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Burundi Bwiza II


Administrative Division


Burundi is divided into 16 provinces including Bujumbura City and 116 communes. Each province is administrated by a Governor and each commune by an Administrator. It should be noted that Bujumbura City is administrated by a Mayor.

Provinces
Communes
Bubanza
Bubanza, Gihanga, Mpanda, Musigati, Rugazi.
Bujumbura city
Buyenzi, Bwiza, Cibitoke, Gihosha, Kamenge, Kanyosha, Kinama, Kinindo, Musaga, Ngagara, Nyakabiga, Rohero, .
Bujumbura rural
Isale, Kabezi, Kanyosha, Mubimbi, Mugongo-Manga, Muhuta, Bugarama, Mutambu, Mutimbuzi.
Bururi
Burambi, Bururi, Buyengero. Matana, Mugamba, Rumonge, Rutovu, Songa, Vyanda.
Cankuzo
Cankuzo, Cendajuru, Gisagara, Kigamba, Mishiha.
Cibitoke
Buganda, Bukinanyana, Mabayi, Mugina, Murwi, Rugombo
Gitega
Bugendana, Bukirasazi, Buraza, Giheta, Gishubi, Nyarusange, Gitega, Itaba, Makebuko, Mutaho, Ryansoro.
Karusi
Bugenyuzi, Buhiga, Gihogazi, Gitaramuka, Mutumba, Nyabikere, Shombo.
Kayanza
Butaganzwa, Gahombo, Gatara, Kabarore, Kayanza, Matongo, Muhanga, Muruta, Rango
Kirundo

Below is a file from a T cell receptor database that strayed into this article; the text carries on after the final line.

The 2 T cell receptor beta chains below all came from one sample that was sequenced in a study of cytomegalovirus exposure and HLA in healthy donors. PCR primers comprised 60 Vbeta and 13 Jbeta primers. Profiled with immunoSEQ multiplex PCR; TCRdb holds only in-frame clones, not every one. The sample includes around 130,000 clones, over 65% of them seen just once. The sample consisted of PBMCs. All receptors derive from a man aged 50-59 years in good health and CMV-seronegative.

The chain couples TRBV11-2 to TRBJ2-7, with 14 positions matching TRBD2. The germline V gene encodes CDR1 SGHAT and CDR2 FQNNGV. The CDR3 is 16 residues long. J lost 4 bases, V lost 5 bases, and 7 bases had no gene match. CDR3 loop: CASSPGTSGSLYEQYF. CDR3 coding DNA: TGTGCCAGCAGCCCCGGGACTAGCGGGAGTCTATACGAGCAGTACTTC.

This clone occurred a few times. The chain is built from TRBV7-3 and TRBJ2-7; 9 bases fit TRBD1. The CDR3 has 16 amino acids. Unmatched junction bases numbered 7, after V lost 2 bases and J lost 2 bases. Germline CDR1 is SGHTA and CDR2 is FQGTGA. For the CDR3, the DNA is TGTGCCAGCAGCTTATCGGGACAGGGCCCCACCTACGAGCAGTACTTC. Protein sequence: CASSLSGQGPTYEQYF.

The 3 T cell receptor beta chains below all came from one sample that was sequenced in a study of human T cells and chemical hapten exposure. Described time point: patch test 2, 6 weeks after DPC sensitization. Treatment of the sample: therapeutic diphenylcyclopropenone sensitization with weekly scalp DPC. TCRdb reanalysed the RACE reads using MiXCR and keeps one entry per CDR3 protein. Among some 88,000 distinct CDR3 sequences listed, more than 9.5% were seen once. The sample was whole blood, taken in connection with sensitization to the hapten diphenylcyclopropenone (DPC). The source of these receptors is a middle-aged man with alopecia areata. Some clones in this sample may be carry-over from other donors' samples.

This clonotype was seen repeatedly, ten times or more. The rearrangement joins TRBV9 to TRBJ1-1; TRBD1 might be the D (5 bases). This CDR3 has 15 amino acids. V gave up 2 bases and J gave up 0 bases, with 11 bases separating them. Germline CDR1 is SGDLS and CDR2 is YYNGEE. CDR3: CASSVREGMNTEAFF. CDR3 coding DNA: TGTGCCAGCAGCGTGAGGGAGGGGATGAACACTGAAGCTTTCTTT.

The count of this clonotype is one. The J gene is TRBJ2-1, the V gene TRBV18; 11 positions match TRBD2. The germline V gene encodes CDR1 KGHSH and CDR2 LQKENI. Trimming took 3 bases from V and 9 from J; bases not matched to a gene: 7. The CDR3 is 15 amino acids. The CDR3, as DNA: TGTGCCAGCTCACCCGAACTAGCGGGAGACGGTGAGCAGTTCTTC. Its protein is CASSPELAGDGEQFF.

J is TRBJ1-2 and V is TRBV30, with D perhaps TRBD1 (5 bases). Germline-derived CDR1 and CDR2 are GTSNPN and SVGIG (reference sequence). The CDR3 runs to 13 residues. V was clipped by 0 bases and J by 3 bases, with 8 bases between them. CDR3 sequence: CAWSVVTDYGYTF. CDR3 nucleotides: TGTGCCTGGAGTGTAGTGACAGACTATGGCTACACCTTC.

Bugabira, Busoni, Bwambarangwe, Gitobe, Kirundo, Ntega, Vumbi.
Makamba
Kayogoro, Kibago, Mabanda, Makamba, Nyanza-Iac, Vugizo.
Muramvya
Bukeye, Kiganda, Mbuye, Muramvya, Rutegama.
Muyinga
Buhinyuza, Butihinda, Gashoho, Gasorwe, Giteranyi, Muyinga, Mwakiro.
Mwaro
Bisoro, Kayokwe, Gisozi, Ndava, Nyabihanga, Rusaka.
Ngozi
Busiga, Gahikanwa, Kiremba, Marangara, Mwumba, Ngozi, Nyamurenza, Ruhororo, Tangara.
Rutana
Bukemba, Giharo, Gitanga, Mpinga-kayove, Musongati, Rutana.
Ruyigi
Butaganzwa, Butezi, Bweru, Gisuru, Kinyinya, Nyabitsinda, Ruyigi.

 

Population


The population of Burundi is currently estimated at around 6,9 million in 2001. It has the highest population density of all Africa-150 inhabitants per square kilometer. The population is however spread very unevenly: the central plateau and the highlands are the most heavily populated and here the density is 295 inhabitants per square kilometer.

 

Population statistics (2001 estimation)